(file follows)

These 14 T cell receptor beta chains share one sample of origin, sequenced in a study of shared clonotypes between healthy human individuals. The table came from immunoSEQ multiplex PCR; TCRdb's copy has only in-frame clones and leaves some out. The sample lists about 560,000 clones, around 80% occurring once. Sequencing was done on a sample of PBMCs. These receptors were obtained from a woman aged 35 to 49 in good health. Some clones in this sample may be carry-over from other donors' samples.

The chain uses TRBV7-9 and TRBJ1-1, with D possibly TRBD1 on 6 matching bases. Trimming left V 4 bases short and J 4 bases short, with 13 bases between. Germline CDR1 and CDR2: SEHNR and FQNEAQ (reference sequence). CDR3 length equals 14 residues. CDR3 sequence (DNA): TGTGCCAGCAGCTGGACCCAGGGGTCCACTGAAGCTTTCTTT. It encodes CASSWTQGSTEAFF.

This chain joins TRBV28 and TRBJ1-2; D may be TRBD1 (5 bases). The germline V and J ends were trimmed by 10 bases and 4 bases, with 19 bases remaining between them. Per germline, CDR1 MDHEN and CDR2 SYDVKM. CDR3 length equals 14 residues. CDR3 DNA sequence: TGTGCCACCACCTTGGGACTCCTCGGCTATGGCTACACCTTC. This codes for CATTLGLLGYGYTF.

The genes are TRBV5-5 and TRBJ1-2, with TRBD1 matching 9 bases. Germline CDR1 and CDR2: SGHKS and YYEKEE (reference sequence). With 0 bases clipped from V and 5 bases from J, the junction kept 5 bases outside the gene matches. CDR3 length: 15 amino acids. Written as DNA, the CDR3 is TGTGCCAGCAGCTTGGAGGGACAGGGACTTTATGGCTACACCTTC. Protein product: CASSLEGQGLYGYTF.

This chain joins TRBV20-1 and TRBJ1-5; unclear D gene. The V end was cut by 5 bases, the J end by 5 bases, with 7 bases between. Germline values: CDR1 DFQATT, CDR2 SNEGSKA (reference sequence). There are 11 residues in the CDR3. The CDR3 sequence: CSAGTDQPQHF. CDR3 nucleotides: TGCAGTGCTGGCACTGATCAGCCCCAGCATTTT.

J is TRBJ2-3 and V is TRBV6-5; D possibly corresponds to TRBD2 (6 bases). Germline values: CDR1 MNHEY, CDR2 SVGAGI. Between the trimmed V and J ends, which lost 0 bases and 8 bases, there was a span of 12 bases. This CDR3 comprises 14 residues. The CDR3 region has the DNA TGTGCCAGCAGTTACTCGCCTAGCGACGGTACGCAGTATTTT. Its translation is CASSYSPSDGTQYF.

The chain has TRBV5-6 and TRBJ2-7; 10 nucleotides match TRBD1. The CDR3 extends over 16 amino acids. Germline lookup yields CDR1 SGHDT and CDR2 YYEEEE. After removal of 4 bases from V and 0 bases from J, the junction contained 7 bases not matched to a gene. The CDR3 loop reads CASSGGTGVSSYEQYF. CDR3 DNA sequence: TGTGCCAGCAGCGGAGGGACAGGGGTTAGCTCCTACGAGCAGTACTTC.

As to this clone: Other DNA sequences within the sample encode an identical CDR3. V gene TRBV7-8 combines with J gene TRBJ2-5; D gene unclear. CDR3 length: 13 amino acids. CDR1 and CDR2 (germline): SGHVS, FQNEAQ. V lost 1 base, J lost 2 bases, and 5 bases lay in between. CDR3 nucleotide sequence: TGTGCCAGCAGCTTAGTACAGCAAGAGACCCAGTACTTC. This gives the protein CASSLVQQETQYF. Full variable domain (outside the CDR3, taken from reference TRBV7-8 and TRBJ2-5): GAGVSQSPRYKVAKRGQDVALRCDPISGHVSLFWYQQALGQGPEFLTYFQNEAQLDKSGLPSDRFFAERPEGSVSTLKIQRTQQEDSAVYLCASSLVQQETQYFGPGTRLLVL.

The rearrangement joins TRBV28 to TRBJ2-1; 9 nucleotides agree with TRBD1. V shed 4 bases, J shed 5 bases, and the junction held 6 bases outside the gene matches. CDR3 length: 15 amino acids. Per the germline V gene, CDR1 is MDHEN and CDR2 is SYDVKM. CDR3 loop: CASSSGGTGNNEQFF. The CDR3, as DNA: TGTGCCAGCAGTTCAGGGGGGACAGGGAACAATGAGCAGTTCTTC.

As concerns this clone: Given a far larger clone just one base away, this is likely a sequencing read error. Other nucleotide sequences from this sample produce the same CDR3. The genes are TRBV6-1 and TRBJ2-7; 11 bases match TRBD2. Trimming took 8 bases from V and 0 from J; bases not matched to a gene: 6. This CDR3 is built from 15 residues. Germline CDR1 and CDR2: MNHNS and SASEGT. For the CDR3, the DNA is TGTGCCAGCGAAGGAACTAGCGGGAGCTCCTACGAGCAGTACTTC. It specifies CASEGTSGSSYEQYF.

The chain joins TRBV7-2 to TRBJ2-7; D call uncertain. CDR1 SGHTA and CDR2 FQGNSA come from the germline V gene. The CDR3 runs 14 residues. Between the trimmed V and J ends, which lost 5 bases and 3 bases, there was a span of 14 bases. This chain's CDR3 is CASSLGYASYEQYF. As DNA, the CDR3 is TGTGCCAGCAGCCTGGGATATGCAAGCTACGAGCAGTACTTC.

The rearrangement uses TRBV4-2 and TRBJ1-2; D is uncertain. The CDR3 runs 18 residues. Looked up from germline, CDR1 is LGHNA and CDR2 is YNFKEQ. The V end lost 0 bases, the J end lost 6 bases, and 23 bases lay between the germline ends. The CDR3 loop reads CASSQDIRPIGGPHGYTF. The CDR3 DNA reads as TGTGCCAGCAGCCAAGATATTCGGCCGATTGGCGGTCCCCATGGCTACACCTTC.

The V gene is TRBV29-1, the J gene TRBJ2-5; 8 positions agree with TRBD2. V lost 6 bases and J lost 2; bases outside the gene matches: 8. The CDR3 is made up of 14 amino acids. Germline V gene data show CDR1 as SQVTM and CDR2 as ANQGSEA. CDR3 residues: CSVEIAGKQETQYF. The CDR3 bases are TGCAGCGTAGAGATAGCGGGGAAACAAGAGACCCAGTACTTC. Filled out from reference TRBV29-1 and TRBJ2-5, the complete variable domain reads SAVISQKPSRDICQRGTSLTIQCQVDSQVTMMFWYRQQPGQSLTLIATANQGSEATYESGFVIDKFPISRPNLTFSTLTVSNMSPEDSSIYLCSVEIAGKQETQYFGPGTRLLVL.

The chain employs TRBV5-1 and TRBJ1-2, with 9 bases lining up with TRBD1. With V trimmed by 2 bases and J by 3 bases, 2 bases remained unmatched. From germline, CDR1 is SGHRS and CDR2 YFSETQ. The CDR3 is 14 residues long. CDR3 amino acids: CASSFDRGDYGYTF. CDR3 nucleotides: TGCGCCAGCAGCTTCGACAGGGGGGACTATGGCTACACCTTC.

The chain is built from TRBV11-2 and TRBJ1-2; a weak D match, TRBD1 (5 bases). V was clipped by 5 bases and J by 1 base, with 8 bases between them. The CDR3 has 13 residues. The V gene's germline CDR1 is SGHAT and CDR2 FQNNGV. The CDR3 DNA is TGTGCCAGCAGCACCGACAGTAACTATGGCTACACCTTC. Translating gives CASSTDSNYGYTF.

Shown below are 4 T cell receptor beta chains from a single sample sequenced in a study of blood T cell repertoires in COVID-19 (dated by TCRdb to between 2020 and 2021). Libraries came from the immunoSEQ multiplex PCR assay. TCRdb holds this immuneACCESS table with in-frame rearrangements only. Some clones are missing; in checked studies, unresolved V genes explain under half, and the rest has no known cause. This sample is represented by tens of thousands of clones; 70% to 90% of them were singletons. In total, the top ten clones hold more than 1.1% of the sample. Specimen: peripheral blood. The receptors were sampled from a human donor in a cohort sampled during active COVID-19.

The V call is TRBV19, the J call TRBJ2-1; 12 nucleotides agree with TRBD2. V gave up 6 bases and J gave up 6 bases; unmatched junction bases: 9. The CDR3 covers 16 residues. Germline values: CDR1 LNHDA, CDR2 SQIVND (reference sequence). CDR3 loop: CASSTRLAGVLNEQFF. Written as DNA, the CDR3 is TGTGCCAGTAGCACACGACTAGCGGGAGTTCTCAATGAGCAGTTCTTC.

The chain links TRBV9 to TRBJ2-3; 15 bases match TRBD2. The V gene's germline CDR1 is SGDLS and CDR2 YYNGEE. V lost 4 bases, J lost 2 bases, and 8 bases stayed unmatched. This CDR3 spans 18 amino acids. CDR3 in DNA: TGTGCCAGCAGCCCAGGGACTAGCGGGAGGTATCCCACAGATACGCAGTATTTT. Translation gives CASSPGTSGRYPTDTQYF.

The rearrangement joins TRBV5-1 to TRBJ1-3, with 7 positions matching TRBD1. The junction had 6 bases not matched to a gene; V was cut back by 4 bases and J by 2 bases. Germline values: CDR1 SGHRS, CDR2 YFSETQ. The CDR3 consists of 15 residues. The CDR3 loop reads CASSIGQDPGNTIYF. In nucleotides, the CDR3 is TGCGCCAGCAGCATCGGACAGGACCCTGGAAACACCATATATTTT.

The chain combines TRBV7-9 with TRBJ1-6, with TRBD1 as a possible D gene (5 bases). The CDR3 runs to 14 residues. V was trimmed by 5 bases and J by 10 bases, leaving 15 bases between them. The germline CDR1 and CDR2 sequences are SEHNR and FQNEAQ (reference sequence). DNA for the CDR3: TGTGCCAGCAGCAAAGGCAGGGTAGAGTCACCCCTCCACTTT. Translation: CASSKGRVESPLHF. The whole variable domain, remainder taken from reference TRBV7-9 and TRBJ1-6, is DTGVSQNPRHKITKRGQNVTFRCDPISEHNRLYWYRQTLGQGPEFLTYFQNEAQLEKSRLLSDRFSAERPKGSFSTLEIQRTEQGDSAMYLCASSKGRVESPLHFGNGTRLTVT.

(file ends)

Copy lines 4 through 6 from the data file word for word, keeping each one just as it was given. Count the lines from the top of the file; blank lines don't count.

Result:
The genes are TRBV5-5 and TRBJ1-2, with TRBD1 matching 9 bases. Germline CDR1 and CDR2: SGHKS and YYEKEE (reference sequence). With 0 bases clipped from V and 5 bases from J, the junction kept 5 bases outside the gene matches. CDR3 length: 15 amino acids. Written as DNA, the CDR3 is TGTGCCAGCAGCTTGGAGGGACAGGGACTTTATGGCTACACCTTC. Protein product: CASSLEGQGLYGYTF.

This chain joins TRBV20-1 and TRBJ1-5; unclear D gene. The V end was cut by 5 bases, the J end by 5 bases, with 7 bases between. Germline values: CDR1 DFQATT, CDR2 SNEGSKA (reference sequence). There are 11 residues in the CDR3. The CDR3 sequence: CSAGTDQPQHF. CDR3 nucleotides: TGCAGTGCTGGCACTGATCAGCCCCAGCATTTT.

J is TRBJ2-3 and V is TRBV6-5; D possibly corresponds to TRBD2 (6 bases). Germline values: CDR1 MNHEY, CDR2 SVGAGI. Between the trimmed V and J ends, which lost 0 bases and 8 bases, there was a span of 12 bases. This CDR3 comprises 14 residues. The CDR3 region has the DNA TGTGCCAGCAGTTACTCGCCTAGCGACGGTACGCAGTATTTT. Its translation is CASSYSPSDGTQYF.